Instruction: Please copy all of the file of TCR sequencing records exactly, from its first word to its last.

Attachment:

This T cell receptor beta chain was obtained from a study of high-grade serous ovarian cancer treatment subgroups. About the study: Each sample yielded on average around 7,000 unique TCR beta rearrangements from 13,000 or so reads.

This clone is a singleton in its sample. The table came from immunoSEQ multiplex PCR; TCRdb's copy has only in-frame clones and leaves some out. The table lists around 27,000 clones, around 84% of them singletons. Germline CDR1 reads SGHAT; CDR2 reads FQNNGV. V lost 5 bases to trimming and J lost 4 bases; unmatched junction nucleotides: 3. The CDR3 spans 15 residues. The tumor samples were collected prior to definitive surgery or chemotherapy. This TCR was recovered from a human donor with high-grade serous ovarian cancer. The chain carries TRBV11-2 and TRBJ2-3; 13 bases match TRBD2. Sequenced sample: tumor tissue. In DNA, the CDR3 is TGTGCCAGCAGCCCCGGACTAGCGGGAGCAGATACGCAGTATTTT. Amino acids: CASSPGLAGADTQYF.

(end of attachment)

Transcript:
This T cell receptor beta chain was obtained from a study of high-grade serous ovarian cancer treatment subgroups. About the study: Each sample yielded on average around 7,000 unique TCR beta rearrangements from 13,000 or so reads.

This clone is a singleton in its sample. The table came from immunoSEQ multiplex PCR; TCRdb's copy has only in-frame clones and leaves some out. The table lists around 27,000 clones, around 84% of them singletons. Germline CDR1 reads SGHAT; CDR2 reads FQNNGV. V lost 5 bases to trimming and J lost 4 bases; unmatched junction nucleotides: 3. The CDR3 spans 15 residues. The tumor samples were collected prior to definitive surgery or chemotherapy. This TCR was recovered from a human donor with high-grade serous ovarian cancer. The chain carries TRBV11-2 and TRBJ2-3; 13 bases match TRBD2. Sequenced sample: tumor tissue. In DNA, the CDR3 is TGTGCCAGCAGCCCCGGACTAGCGGGAGCAGATACGCAGTATTTT. Amino acids: CASSPGLAGADTQYF.